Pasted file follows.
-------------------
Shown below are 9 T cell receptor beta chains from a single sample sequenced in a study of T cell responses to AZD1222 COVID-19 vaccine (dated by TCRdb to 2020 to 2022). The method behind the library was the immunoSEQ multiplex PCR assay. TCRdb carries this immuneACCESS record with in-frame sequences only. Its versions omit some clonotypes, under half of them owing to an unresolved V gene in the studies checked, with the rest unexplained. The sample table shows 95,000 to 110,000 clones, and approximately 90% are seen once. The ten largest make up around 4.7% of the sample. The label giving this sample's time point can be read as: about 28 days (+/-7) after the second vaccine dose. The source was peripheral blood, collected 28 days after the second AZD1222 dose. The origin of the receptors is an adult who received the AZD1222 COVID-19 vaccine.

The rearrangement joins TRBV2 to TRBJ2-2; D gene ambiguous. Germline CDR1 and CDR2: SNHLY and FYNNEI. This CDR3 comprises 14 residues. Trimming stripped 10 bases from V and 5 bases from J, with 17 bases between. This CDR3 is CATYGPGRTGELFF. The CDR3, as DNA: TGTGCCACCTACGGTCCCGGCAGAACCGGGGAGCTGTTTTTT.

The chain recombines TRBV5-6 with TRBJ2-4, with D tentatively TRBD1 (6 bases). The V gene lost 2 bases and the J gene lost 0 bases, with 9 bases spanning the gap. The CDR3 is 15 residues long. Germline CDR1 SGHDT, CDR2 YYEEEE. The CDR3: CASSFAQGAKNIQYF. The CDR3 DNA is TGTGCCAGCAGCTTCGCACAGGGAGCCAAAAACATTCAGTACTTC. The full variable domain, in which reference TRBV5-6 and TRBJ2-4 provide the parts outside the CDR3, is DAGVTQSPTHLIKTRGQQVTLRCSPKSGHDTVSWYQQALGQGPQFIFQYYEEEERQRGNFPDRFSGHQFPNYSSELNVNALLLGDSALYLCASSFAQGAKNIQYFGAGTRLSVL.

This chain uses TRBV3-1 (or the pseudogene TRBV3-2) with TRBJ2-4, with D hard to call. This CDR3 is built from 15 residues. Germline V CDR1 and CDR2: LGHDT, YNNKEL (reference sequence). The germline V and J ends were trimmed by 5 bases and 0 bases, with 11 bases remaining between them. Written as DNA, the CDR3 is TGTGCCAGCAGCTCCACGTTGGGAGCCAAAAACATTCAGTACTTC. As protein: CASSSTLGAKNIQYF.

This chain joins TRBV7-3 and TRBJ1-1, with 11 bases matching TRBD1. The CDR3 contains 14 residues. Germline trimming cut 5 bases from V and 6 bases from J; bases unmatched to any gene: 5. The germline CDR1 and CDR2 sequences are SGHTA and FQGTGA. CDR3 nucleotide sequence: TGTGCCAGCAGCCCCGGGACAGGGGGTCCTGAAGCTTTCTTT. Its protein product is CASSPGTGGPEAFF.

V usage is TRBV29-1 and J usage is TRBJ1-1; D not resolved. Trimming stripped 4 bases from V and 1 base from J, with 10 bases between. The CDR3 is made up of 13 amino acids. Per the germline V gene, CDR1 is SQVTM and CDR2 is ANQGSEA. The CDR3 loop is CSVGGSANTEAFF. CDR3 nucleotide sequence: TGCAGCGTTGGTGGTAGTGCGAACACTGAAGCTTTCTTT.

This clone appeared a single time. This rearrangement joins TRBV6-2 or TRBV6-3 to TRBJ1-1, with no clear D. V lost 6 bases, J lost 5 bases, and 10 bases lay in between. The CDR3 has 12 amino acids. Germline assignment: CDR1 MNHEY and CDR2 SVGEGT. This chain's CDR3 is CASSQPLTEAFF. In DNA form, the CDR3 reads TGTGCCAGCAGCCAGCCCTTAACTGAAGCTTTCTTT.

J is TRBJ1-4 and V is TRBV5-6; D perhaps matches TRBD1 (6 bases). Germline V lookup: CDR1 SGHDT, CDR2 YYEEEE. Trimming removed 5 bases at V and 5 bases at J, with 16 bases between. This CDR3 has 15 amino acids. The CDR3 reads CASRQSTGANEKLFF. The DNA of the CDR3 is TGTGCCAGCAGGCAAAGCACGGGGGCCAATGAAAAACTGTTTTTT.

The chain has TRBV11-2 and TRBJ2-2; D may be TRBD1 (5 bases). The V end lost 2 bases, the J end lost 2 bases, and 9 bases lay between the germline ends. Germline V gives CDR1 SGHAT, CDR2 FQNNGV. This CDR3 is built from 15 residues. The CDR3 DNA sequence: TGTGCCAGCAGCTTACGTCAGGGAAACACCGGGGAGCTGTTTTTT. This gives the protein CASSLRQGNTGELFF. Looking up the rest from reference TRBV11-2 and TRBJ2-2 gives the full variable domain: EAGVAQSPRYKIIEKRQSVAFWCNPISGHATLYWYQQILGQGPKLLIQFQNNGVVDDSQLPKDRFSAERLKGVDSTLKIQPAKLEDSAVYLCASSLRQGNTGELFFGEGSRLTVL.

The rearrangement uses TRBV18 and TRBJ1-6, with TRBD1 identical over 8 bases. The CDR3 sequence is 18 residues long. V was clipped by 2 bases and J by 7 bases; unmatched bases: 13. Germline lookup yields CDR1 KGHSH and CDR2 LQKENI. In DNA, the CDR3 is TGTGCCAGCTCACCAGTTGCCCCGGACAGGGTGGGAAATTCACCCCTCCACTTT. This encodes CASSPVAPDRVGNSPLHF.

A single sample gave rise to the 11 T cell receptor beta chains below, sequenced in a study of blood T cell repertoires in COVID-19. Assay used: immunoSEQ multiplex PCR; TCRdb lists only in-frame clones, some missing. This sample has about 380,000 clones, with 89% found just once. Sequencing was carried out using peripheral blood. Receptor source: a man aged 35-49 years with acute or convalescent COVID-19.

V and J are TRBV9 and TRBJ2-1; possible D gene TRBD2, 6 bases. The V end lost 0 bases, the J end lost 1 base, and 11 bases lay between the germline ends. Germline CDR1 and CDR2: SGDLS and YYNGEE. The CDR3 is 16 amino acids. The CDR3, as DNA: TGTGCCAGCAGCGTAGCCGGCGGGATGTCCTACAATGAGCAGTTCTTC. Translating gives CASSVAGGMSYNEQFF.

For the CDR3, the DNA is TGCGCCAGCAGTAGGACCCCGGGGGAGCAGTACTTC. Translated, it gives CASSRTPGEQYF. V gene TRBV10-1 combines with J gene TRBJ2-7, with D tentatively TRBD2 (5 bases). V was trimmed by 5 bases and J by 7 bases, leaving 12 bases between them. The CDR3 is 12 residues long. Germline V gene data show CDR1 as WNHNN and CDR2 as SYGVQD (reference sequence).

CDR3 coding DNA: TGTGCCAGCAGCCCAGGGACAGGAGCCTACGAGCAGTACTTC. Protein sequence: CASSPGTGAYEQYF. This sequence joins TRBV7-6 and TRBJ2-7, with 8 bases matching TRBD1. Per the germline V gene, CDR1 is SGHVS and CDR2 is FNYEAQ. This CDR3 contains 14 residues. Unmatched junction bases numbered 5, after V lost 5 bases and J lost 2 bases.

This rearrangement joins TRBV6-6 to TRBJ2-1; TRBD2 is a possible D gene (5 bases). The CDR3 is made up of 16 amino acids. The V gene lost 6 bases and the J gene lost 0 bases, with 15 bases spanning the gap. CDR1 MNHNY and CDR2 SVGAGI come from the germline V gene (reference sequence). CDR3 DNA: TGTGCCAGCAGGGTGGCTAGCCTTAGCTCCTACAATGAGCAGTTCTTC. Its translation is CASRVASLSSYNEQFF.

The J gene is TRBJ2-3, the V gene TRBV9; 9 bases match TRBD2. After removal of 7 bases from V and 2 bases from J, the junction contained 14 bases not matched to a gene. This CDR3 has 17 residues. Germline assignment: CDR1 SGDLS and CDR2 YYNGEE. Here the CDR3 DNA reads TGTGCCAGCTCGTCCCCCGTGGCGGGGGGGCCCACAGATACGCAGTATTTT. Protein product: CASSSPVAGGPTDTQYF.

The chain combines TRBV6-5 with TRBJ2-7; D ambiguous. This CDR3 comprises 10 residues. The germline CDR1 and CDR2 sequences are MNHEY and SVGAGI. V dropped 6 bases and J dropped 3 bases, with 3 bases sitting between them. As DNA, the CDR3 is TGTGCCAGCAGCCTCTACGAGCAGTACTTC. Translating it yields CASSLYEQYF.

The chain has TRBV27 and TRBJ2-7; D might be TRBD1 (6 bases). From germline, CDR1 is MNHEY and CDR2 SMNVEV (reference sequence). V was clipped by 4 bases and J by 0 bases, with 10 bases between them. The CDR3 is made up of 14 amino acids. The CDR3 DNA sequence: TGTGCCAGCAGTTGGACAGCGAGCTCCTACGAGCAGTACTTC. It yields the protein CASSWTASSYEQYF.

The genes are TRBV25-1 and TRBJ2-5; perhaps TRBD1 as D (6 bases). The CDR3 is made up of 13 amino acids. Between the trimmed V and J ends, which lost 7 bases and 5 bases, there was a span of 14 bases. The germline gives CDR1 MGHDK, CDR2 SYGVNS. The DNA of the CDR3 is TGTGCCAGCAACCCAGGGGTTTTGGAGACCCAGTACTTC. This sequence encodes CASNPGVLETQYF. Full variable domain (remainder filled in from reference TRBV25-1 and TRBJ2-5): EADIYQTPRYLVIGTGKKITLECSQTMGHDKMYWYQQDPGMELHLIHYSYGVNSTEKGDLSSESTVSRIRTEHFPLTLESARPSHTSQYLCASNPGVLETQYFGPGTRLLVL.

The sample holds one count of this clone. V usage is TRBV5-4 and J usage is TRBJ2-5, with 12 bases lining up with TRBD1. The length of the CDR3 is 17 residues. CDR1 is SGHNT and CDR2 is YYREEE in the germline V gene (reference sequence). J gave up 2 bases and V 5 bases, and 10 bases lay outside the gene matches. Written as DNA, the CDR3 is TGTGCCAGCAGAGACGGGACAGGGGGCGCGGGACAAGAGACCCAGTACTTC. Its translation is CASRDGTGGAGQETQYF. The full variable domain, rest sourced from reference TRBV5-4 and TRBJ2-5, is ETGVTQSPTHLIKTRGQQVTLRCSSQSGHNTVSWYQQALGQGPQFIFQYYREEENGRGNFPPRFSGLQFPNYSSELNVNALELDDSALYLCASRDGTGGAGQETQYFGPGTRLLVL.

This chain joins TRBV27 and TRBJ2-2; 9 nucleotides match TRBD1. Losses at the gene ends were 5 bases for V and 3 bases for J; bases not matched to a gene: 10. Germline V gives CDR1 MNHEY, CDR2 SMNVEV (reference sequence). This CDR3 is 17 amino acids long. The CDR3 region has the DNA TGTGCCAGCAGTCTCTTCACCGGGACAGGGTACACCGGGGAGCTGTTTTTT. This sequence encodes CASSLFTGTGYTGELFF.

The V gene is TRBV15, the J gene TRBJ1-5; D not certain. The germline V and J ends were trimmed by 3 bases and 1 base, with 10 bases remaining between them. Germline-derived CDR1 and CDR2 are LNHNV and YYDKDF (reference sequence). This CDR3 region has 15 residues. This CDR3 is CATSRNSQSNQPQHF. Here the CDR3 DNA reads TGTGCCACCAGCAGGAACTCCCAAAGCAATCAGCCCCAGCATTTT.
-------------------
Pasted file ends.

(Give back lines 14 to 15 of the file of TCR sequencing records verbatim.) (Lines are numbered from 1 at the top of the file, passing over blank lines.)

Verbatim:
CDR3 coding DNA: TGTGCCAGCAGCCCAGGGACAGGAGCCTACGAGCAGTACTTC. Protein sequence: CASSPGTGAYEQYF. This sequence joins TRBV7-6 and TRBJ2-7, with 8 bases matching TRBD1. Per the germline V gene, CDR1 is SGHVS and CDR2 is FNYEAQ. This CDR3 contains 14 residues. Unmatched junction bases numbered 5, after V lost 5 bases and J lost 2 bases.

This rearrangement joins TRBV6-6 to TRBJ2-1; TRBD2 is a possible D gene (5 bases). The CDR3 is made up of 16 amino acids. The V gene lost 6 bases and the J gene lost 0 bases, with 15 bases spanning the gap. CDR1 MNHNY and CDR2 SVGAGI come from the germline V gene (reference sequence). CDR3 DNA: TGTGCCAGCAGGGTGGCTAGCCTTAGCTCCTACAATGAGCAGTTCTTC. Its translation is CASRVASLSSYNEQFF.